Why do domestic dog breeds disappear? Some breeds are crossed with others, and as a result, new dogs are born that are more suitable for fashion or certain tasks. Or destroyed by predators (including humans). Or breeders lose interest in the breed. Be that as it may, dog breeds disappear constantly.
In the 14th century, Kurī was brought to New Zealand. They were from Polynesia. The Maori people adored these dogs, but other people did not like them. Kurī are often described as ugly dogs with a poor sense of smell. In the end, the breed lost its popularity and became extinct.
The Talbot was a type of hunting hound common in England during the Middle Ages. It is depicted in the art of the period as small to medium-sized, white in color, with short legs, large powerful feet, a deep chest with a slender waist, long drooping ears, and a very long curled tail. It is shown in one well-known example at Haddon Hall with a fierce facial expression. It is now extinct but is believed to be an ancestor of the modern beagle and bloodhound.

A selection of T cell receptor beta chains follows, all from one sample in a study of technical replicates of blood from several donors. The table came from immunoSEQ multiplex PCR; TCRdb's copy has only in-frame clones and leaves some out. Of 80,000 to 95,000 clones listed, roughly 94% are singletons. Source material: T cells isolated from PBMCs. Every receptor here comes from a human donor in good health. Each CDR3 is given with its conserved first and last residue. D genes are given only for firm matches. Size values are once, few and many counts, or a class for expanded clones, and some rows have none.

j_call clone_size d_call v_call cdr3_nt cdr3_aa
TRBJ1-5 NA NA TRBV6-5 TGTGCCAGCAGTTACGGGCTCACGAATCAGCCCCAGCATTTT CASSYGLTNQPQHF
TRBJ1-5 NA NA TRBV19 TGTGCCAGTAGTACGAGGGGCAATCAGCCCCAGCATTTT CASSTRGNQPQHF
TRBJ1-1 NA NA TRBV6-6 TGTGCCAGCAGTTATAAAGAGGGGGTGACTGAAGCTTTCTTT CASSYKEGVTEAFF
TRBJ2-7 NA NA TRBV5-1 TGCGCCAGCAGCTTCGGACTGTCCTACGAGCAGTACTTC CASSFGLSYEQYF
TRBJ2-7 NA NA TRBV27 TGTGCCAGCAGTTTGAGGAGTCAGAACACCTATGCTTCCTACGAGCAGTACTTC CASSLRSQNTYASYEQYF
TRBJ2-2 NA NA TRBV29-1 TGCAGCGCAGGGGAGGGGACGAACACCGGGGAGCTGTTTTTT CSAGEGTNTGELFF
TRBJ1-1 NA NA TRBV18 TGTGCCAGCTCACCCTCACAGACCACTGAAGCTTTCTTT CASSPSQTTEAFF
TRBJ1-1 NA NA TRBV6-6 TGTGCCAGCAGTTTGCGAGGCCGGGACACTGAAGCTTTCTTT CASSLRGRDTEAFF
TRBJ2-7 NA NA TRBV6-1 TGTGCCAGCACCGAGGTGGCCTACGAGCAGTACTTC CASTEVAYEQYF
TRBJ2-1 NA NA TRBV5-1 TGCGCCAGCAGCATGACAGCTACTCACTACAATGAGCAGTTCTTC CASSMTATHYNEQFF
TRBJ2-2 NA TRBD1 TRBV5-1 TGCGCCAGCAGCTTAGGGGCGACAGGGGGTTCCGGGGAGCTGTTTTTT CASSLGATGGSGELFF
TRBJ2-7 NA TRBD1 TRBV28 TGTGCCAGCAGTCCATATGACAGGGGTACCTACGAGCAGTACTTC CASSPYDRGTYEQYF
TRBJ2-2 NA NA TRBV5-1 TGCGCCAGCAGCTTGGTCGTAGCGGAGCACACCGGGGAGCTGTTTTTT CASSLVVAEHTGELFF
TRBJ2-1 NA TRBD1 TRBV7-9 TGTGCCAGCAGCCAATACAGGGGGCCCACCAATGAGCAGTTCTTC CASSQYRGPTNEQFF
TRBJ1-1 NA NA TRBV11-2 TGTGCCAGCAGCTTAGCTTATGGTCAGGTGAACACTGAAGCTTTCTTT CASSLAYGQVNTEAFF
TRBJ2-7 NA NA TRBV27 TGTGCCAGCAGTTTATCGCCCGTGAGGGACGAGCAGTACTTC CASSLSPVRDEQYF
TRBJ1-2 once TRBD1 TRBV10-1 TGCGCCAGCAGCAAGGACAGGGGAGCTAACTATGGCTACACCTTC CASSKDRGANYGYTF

Molossoid breeds were large dogs beloved by the Greeks and Romans. Currently, they are called "Molossian". It is believed that Molossians helped people on hunting, in reindeer herding and fighting: as a rule, one dog was trained for one lesson.
This ruthless powerful cross between a mastiff, a bull terrier and a bulldog in Argentina was used for dog fights. But instead of mating, he and the dog found something more interesting for themselves - they tried to kill each other. As a result, the breed became extinct.
Paisley terriers were an exhibition version of sky terriers. Gradually, they became extinct, because the demand for them at exhibitions has faded away. Well, no one said show business is easy.
This new French hunting breed was discovered in the 19th century, but today you can find many different dogs, the original breed no longer exists.